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rage. that is the judicial system that allows that to occur to keep african-americans in their place to stop the advancement. >> we talk about this in our book club but what can we do? >> you are doing it. i steady movements. what i study how do we change the norm? there are these were moments for instance before the civil war 80% of the
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nation's gnp was tied up in slavery. 80% of the united states gnp tied to slavery but we got to the point to 588 been hard war we knew that slavery was wrong we came to know a jim crow was wrong.the me that apartheid is wrong. the movements that it takes to change those norms is bit by bit. neighbors talking to neighbors mobilizing in organizing and talking and thinking, it is voting. it is voting.
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to lay pressure on policy makers to make this a much's ho more just and decent nation in the world. ho that's how we do it, by working together. >> hello everybody. i had to write everything down. [laughter] listed la recently i was competing -- completing a job application but a list of latin spanish mexican african-american african and asian or north africa it is said aged or island pacific project needs but then justice said white under caucasian. but nothing to reference european russians or anything like that.
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wife you think it is so hard for some caucasians to recognize there also immigrants to this country and quick to say it is their country? >> a lot of that house to with the way history is taught cater 12. it creates a civics lesson o but not a history lesson. and in terms of a flat and narrative by whom in how the nation was founded who built the nation, who created the railroad, built the city's city's, invented this or that and if you go through those standard textbooks what you will find is very
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minimal discussion about anybody else. whites who have built america and a sustained america and created america and whites are america.ative. it is that framing in our textbooks k-12 that has really solidified this narrative. we do get that we are a nation of a recurrence. it is thrown out there but then we have the melting pot in we all become one but not really. , head and i think as saw a statistic only 20 percent of americans have a bachelor's they k. so he% this is that history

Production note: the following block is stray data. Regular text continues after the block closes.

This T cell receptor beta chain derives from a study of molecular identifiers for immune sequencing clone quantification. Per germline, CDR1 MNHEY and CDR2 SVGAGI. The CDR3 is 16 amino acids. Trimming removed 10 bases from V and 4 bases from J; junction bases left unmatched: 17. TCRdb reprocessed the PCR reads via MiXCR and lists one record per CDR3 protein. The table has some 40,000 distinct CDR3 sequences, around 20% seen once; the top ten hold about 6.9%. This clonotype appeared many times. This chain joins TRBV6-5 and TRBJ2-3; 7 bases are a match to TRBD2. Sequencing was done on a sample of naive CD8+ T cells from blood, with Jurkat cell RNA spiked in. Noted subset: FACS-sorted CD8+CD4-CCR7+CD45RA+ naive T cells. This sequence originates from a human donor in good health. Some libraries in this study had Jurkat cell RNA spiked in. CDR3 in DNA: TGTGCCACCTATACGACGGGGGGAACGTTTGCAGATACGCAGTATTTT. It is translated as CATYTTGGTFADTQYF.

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that they know in you know, how it is when somebody tells you something defer story here is the one that everything has to be weighed against? if the first or you hear is the one you have heard over and over again then try to say your folks came from poland? i will tell you a quick story i have tons of stories [laughter] i was teaching u.s. cold war foreign policy dash and i broke my students up into research team to be the president's transition team
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for a series of issues like human rights energy and environment and immigration in the road to great policy paper. really good but i require a present to the rest of the class as part of the president's team. the responses were sot i do vitriolic and. my parents were immigrants but we do need to build the wall. while. that is our happens. >> talk about when they pay attention to the flash
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points karen ferguson in -- hear in ferguson michael brown is shot and killed.ans, te people take to the streets and then they overreact ferguson blows up now it is national and international news.peacefully a the end people march nobody pays attention it is a national international news for somebody who is as non-violent as you can get it seems like the only thing that people pay attention to is when suddenly things turn violent.
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how do you protest like peacefully and still get attention is and making a difference with the flash point is the only thing they will not listen to? >> one of the reasons i wrote white rage we began to pay attention that we released understand the policy of privacy to pay attention to the office holders and what we're doing over the next set ofuestions a questions i would push back just a bit that whites only pay attention when something blows up because in the movement in the struggle you have rights for those you are on the ground to do the heavy lifting.lifting.
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you have patients on the ground -- asians as well as latinos and african-americans. people who'd do the base work organizing and strategizing and social media has helped with that mobilization and. but what happens is we don't see it. when something shows off mad and crazy because of that organizing has already been in place, you have people
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and organizations who help provide policy rationale and options can save spaces we just don't see that heavy lifting initially but to it is there and why we have to keep adit. kin it is a sexy. we love sexy.ion to who t bedazzle i tried to go through with the supreme court was doing this is why we have to pay attention to who the nominees are. we have to pay close attention because their decisions help shape this nation. >> to follow-up with his